Pompeo Refuses to Say Whether Trump Is Using Caravans to 'Energize' His Base

U.S. Secretary of State Mike Pompeo during a news conference at the U.S. Department of State on October 23. Pompeo would not say whether he believes President Donald Trump was using the immigration issue to energize his base in the upcoming midterms. ANDREW CABALLERO-REYNOLDS/AFP/Getty

U.S. Secretary of State Mike Pompeo appeared to skirt a question on the migrant caravan in an interview on Sunday. He was asked whether he believed President Donald Trump might be exploiting the plight of thousands of Central Americans heading toward the U.S. to seek asylum as a way to "energize" his base before Tuesday's midterm elections.

Speaking with John Dickerson of CBS's Face the Nation, Pompeo defended the Trump administration's decision to order the deployment of thousands of troops to the southern border in anticipation of the arrival of several caravans of Central American migrants seeking asylum. But he would not say whether he believed the president was capitalizing on the situation, saying he wanted to talk about "American national security" instead.

"This is a problem that's gone on too long," Pompeo said, after Dickerson asked him to respond to comments made by former U.S. National Security Adviser Colin Powell, who said he saw "no threat" at the southern border requiring the deployment of up to 15,000 troops ordered by the Trump administration.

"President Trump is determined to ensure that we have sovereignty of America at our southern border, and that we protect our American border," Pompeo said.

The secretary of state said that he had been "very involved" in working with the governments of Honduras, El Salvador and Guatemala, where the majority of migrants traveling with the caravans are from, as well as with the government of Mexico to "make clear to them that they need to undertake every effort that they can to stop this illegal migration from entering the United States."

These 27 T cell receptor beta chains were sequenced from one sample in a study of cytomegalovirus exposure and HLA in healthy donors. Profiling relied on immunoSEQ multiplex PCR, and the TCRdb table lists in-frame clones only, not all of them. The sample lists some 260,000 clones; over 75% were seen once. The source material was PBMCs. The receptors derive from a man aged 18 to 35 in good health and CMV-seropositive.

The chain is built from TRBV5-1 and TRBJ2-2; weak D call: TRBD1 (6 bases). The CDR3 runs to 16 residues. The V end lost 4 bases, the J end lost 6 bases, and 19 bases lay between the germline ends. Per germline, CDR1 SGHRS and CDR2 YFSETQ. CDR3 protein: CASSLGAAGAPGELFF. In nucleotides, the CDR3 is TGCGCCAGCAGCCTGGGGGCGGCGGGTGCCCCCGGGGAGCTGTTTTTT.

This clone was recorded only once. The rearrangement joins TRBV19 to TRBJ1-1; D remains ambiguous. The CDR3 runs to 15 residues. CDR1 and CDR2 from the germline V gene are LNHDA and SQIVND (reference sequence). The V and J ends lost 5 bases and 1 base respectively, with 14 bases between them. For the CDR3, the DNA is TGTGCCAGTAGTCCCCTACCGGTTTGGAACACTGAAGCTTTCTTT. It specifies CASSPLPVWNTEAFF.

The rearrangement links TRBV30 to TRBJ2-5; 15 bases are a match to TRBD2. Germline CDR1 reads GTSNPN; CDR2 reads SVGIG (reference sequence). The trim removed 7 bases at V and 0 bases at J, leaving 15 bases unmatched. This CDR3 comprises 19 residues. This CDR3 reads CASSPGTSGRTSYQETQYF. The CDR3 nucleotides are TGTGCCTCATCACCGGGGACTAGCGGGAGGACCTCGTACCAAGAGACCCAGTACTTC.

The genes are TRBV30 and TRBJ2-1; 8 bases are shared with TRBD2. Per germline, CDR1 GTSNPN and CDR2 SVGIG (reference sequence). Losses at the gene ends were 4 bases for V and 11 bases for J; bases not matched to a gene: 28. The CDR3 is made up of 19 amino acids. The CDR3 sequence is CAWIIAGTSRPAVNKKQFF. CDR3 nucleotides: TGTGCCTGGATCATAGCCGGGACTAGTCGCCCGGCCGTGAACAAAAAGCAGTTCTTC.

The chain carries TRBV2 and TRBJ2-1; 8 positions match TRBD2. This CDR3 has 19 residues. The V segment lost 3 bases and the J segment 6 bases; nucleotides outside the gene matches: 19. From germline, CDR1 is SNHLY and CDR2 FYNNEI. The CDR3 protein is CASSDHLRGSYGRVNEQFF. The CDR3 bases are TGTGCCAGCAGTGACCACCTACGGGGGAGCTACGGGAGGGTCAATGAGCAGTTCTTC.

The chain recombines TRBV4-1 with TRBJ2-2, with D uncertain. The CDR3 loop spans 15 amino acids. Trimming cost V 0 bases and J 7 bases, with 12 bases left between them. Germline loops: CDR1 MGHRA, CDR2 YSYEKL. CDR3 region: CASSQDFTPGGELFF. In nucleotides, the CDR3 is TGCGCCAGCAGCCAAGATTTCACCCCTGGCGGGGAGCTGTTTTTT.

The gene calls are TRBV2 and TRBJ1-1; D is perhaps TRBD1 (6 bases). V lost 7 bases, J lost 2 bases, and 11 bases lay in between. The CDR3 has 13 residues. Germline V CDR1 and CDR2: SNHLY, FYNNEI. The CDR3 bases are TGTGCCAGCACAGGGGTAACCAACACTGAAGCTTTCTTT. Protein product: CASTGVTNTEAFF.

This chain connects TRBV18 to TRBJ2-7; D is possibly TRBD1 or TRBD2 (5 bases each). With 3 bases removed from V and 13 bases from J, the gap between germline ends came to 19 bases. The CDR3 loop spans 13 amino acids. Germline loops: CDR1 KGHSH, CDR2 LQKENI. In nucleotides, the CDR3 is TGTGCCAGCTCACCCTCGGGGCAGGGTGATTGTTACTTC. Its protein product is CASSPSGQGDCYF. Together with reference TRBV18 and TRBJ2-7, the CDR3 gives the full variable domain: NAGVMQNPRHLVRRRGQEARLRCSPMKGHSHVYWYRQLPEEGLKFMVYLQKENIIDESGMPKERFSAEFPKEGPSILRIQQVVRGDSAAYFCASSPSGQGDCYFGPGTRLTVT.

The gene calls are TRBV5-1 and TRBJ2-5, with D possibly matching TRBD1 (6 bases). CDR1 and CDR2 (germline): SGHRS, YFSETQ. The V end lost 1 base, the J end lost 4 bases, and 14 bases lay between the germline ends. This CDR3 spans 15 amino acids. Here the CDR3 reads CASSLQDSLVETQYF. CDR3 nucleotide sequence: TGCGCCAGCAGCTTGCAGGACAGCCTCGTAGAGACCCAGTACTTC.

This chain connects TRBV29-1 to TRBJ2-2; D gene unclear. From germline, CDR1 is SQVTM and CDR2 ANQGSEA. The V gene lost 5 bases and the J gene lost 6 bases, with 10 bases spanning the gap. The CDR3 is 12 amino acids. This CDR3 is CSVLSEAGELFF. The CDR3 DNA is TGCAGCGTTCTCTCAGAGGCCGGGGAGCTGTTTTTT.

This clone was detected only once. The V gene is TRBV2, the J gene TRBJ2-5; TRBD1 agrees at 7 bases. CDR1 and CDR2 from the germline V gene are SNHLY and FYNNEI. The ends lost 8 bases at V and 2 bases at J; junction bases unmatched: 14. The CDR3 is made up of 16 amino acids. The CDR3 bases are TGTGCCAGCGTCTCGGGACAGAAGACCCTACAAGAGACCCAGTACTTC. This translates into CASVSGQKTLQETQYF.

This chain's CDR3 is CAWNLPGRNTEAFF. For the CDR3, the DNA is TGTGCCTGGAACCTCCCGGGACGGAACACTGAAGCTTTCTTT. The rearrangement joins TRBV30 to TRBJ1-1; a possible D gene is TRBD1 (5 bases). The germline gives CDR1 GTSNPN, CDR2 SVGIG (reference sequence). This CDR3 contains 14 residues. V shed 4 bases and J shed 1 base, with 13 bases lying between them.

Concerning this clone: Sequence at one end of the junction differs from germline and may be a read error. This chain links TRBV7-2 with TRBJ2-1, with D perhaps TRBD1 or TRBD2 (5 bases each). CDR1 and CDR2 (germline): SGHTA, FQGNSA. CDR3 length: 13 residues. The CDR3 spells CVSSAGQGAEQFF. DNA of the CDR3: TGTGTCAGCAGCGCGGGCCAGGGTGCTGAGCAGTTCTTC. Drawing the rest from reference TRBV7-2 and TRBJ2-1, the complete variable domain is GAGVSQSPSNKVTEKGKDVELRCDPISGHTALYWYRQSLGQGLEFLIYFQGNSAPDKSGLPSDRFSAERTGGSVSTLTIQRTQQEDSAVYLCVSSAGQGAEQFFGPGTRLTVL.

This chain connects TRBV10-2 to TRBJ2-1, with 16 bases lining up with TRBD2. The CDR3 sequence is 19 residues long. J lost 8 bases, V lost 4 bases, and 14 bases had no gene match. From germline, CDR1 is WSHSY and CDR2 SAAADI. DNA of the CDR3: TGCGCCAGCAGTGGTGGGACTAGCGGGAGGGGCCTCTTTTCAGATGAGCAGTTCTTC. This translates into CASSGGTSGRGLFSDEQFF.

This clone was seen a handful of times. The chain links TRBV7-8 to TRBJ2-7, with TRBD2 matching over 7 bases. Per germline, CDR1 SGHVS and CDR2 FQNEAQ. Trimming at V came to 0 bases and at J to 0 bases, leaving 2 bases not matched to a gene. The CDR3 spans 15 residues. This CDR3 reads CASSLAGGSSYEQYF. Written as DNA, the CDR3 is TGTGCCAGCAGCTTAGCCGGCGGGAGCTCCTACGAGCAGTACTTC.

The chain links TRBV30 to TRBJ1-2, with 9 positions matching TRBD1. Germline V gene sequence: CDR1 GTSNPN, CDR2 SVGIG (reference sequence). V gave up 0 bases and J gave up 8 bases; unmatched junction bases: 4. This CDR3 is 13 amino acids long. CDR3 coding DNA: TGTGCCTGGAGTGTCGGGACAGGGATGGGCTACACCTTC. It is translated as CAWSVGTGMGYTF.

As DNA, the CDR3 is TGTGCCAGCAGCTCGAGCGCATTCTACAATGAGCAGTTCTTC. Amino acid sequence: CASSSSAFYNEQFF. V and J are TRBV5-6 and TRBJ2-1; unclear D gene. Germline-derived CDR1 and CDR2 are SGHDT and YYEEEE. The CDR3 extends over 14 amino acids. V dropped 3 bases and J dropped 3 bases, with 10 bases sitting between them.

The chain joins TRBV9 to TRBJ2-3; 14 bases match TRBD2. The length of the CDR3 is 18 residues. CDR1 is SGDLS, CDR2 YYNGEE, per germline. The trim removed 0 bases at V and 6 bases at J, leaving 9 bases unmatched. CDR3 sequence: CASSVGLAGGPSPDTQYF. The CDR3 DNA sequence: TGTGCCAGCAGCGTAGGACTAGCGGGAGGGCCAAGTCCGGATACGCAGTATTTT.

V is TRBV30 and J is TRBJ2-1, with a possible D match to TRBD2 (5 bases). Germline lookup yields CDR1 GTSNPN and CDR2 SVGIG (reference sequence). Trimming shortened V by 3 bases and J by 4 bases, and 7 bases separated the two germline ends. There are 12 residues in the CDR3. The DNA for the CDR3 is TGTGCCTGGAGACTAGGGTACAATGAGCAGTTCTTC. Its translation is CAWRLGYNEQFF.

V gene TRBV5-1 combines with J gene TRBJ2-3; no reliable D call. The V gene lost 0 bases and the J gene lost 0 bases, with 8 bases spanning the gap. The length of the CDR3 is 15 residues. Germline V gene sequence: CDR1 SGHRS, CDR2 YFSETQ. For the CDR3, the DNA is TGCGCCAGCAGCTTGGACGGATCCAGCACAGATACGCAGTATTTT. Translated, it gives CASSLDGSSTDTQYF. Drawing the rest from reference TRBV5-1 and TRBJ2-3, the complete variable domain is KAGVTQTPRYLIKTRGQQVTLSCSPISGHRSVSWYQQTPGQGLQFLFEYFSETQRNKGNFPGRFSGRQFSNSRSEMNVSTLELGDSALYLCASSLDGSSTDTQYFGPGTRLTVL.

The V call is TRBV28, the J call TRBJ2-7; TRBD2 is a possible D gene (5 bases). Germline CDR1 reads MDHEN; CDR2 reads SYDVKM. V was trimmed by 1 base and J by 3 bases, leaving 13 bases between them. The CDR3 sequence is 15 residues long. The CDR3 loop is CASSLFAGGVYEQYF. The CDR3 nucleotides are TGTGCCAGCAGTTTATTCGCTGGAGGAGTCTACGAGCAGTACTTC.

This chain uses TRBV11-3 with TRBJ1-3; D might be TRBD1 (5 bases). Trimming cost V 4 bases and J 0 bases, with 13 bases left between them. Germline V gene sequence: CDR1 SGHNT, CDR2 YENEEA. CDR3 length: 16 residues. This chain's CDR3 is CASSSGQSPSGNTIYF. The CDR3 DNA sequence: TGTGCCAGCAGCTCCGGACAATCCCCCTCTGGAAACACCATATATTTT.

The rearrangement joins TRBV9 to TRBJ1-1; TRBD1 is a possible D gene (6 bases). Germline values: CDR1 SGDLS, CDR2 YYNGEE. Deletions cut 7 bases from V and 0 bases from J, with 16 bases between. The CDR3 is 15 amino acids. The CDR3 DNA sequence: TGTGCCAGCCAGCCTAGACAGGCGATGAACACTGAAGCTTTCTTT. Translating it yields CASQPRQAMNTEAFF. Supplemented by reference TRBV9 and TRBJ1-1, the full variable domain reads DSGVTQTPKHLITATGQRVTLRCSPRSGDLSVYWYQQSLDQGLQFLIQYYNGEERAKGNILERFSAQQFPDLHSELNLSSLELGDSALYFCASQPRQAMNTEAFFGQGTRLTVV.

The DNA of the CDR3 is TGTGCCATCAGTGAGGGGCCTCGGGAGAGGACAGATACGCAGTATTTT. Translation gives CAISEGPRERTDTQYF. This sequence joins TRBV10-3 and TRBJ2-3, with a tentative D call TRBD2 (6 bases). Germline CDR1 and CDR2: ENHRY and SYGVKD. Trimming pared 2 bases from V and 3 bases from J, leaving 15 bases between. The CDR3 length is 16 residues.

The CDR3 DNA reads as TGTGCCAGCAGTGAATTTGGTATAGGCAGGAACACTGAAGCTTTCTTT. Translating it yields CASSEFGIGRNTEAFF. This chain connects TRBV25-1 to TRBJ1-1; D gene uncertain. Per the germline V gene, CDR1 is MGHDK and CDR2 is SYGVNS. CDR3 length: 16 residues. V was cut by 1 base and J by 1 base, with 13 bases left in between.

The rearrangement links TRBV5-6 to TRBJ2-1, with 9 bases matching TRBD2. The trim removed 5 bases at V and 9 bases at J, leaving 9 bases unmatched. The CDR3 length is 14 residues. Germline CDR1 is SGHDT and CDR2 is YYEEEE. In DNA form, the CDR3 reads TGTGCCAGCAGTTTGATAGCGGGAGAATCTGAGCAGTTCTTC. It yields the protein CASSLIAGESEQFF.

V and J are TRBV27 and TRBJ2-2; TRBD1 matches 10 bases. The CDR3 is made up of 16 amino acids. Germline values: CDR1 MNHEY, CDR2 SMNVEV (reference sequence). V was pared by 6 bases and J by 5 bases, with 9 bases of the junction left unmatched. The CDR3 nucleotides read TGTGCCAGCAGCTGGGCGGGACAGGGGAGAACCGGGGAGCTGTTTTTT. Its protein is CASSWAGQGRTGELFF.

"If they want to come here legally, if they want to come here lawfully, that's the American tradition. It's the American way," Pompeo continued, speaking over Dickerson. "We continue to be the most generous nation in the world with respect to immigration. But illegal immigration will not be permitted."

Asked by Dickerson to address the "charge" that Trump was "thinking about" the situation at the border "in political terms" and about how it "might benefit the Republicans," Pompeo said that he had been involved in "scores of conversations about stopping illegal immigration from Mexico and never once had there been a discussion of the political impact in U.S. domestic politics.

"It has always been about securing the safety of the American people and securing our southern border," he said.

"If that's never happened," Dickerson countered, "why then did the president, in a rally, [say], speaking about the caravan, 'Did they energize our base or what?'"

"The president has been trying diligently to get our foolish immigration laws changed since he took office," Pompeo said. "He talked about this in his campaign.

"Many of the challenges we face today with illegal immigration are because we have a set of rules, a set of laws, that don't allow us to fully secure that southern border," Pompeo said. "The president is working through the proper process, the Constitution and political process, to make those changes to the laws, and he is very hopeful...that when Congress returns in January there will be a Congress prepared to support his efforts to secure our southern border."

Asked again if he would "agree" that the president viewed the immigration issue as "a benefit for his base, which he says has been energized by this caravan," Pompeo appeared to dodge the question, saying, "as the secretary of state, I want to talk about American national security."

"We are determined to secure our southern border," he added.

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"OK. I'll take that lack of a response as a yes," Dickerson said, before moving on to the ongoing investigation into the death of journalist Jamal Khashoggi.

The Trump administration has faced widespread criticism over its decision to deploy thousands of troops to the U.S. border before the arrival of at least four caravans making their way to the U.S.

The first caravan, which started its trek in San Pedro Sula, Honduras on October 13, reached Mexico City over the weekend.